Wyoming and the 19th Amendment

State of Wyoming depicted in purple, white, and gold (colors of the National Woman’s Party suffrage flag) – indicating Wyoming was one of the original 36 states to ratify the 19th Amendment. Courtesy Megan Springate.
State of Wyoming depicted in purple, white, and gold (colors of the National Woman’s Party suffrage flag) – indicating Wyoming was one of the original 36 states to ratify the 19th Amendment.

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Women first organized and collectively fought for suffrage at the national level in July of 1848. Suffragists such as Elizabeth Cady Stanton and Lucretia Mott convened a meeting of over 300 people in Seneca Falls, New York. In the following decades, women marched, protested, lobbied, and even went to jail. By the 1870s, women pressured Congress to vote on an amendment that would recognize their suffrage rights. This amendment was sometimes known as the Susan B. Anthony amendment and became the 19th Amendment.

The amendment reads:

"The right of citizens of the United States to vote shall not be denied or abridged by the United States or by any state on account of sex."

After decades of arguments for and against women's suffrage, Congress finally passed the 19th Amendment in June 1919. After Congress approved the 19th Amendment, at least 36 states needed to vote in favor of the amendment for it to become law. This process is called ratification.

On January 27, 1920, Wyoming voted to ratify the 19th Amendment. By August of 1920, 36 states (including Wyoming) ratified the amendment, ensuring that the right to vote could not be denied based on sex. But did you know that women in Wyoming already had the right to vote? In fact, Wyoming was the first territory or state in our nation's history to grant women the right to vote.

When Wyoming was still a territory, legislators passed the Wyoming Suffrage Act of 1869. This act gave women in the territory the right to vote. Lawmakers had different motives for supporting this act. Some wanted to bring more women to the sparsely populated territory. Others understood that women played an integral role in life on the frontier. As a result, some Wyoming legislators felt women should have a say in how the territory was run.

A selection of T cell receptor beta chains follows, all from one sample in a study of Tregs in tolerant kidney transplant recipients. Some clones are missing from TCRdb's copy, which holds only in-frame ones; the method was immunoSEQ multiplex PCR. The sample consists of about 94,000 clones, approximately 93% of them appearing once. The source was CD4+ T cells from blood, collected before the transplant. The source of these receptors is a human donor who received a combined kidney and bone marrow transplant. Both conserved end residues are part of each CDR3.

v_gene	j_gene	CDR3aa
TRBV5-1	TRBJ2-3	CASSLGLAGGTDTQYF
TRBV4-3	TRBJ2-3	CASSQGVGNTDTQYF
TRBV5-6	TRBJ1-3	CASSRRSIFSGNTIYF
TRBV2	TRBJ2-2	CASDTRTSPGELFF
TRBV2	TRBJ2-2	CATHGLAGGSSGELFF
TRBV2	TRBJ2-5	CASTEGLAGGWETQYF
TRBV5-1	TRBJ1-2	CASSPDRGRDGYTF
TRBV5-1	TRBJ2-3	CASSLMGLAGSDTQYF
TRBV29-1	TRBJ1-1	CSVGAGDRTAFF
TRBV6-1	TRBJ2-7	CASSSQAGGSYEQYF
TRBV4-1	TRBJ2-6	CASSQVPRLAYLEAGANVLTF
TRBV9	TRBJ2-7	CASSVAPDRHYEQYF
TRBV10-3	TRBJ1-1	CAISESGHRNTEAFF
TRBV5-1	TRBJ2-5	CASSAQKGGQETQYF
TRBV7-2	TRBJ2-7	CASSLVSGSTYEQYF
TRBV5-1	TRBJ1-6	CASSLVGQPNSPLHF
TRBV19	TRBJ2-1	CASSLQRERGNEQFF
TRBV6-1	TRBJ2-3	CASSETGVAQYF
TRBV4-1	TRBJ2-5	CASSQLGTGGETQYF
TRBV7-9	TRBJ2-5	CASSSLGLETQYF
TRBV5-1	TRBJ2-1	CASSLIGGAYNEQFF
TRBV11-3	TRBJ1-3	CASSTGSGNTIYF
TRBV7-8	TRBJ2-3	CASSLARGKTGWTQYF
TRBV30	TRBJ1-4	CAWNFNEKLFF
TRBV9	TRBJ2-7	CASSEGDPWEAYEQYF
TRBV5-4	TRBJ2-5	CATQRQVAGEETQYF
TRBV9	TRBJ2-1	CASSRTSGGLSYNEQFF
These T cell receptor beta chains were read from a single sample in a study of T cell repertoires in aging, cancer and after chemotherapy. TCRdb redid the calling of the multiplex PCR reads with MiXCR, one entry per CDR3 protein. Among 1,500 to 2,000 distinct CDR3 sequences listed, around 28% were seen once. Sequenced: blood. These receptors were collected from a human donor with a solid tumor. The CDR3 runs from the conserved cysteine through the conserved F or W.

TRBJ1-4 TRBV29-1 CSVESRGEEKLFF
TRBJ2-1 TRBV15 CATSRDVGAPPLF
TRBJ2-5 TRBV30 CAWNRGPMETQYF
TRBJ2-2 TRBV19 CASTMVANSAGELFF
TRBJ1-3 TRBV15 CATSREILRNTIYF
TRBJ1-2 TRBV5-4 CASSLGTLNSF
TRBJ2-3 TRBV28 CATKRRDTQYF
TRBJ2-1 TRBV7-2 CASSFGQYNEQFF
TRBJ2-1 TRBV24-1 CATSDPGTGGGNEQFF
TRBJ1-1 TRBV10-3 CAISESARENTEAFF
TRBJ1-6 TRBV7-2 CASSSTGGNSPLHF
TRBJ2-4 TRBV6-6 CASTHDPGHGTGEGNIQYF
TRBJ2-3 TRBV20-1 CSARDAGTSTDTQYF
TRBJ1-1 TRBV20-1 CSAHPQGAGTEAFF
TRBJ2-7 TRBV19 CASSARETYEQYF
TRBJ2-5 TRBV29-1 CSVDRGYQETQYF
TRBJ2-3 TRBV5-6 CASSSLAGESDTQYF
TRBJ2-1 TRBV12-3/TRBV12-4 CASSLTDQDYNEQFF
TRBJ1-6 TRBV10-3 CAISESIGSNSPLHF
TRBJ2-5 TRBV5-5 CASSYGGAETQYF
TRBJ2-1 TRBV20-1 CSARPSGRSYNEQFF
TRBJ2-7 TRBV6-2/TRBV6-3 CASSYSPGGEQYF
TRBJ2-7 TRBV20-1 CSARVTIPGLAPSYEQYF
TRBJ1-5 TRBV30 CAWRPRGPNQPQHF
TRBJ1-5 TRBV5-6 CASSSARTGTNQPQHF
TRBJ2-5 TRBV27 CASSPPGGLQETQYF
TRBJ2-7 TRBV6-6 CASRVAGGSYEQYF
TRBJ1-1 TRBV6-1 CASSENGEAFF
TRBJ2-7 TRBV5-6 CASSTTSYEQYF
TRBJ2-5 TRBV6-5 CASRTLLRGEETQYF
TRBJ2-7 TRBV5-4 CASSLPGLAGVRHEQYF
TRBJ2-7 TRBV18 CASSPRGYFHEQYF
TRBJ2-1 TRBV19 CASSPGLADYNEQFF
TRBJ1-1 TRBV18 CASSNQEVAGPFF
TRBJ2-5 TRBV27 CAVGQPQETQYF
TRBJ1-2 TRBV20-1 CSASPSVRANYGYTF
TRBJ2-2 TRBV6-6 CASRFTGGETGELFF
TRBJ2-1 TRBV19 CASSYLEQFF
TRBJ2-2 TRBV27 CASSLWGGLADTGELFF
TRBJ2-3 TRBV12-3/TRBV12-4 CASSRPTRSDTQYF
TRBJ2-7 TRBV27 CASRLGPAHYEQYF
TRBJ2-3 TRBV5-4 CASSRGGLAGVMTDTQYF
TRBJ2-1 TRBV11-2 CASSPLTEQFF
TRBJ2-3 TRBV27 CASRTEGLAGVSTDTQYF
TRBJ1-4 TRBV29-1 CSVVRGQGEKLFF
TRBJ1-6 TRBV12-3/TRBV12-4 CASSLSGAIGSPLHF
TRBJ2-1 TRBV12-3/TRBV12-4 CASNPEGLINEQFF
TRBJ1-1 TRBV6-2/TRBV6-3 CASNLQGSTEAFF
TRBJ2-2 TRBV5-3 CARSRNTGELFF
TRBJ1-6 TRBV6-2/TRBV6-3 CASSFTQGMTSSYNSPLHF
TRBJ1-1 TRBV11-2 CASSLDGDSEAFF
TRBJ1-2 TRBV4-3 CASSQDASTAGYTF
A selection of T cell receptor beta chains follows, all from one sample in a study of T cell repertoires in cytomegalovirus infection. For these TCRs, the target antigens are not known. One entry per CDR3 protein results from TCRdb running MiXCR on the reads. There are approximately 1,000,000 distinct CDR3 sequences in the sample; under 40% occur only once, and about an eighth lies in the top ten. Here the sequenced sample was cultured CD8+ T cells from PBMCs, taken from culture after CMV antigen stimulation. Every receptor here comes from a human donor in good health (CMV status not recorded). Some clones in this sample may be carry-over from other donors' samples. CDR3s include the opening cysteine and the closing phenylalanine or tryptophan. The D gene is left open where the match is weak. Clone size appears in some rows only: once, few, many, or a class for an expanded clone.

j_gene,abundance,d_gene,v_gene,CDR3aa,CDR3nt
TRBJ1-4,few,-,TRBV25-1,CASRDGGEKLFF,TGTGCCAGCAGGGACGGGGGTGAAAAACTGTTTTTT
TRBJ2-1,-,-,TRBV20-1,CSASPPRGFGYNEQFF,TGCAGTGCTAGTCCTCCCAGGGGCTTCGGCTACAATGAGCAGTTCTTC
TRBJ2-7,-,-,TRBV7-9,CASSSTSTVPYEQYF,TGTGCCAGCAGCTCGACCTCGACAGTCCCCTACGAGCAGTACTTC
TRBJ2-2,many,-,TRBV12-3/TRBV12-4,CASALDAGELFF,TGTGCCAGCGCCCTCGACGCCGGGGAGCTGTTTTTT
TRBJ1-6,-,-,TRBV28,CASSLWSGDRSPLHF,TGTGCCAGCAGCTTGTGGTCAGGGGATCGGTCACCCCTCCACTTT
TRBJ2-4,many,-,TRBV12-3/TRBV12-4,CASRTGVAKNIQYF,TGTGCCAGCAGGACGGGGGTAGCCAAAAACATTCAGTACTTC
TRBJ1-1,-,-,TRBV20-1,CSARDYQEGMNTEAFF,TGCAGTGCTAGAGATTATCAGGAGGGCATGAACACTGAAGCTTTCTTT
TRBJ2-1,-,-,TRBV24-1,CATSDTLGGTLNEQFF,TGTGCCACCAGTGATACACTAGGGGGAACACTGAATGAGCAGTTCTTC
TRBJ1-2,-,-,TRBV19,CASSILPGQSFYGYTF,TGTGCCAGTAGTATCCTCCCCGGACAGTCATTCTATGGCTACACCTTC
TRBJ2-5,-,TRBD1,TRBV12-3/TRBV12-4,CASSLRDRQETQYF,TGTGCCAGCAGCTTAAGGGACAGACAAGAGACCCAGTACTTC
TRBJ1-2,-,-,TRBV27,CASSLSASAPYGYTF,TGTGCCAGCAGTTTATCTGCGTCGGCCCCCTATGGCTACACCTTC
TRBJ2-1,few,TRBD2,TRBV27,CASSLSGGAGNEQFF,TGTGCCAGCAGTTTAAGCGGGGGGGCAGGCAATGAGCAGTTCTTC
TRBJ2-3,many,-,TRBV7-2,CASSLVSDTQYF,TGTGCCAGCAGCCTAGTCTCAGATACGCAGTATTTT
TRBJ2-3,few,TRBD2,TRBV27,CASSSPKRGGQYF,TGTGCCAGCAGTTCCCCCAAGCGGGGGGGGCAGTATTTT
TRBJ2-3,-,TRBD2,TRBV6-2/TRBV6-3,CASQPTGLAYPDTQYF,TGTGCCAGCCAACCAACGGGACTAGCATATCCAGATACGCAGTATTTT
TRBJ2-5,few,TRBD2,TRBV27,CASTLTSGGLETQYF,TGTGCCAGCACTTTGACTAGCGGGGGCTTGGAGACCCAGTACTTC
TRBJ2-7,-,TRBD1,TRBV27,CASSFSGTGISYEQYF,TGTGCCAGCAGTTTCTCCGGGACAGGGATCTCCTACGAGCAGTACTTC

When the territory became a state in 1890, women retained the right to vote.

State flag of Wyoming, CC0
State flag of Wyoming.

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Wyoming Places of Women’s Suffrage: State Capitol Building & Statue

The state capitol building in Cheyenne features a bronze statue of Esther Hobart Morris. She was the first female justice of the peace in the United States. She presided over dozens of cases while in office. The state of Wyoming legalized women’s suffrage in 1869. As a Wyoming resident, Morris could vote, but she continued to fight for suffrage rights for all American women. She was also vice-president of the National American Woman Suffrage Association. The Wyoming State Capitol Building is listed on the National Register of Historic Places.

Photo of state capitol building with statue in front. Library of Congress.

Discover More Places of Ratification

The State Capitol Building is an important place in the story of ratification. It is listed on the National Register of Historic Places.

Sources used to make these state pages include: Ida Husted Harper's History of Woman Suffrage: 1900-1920, Volume 6 (1922), the National American Woman Suffrage Association papers (Library of Congress), and National Register nominations from the National Park Service.

Last updated: August 22, 2019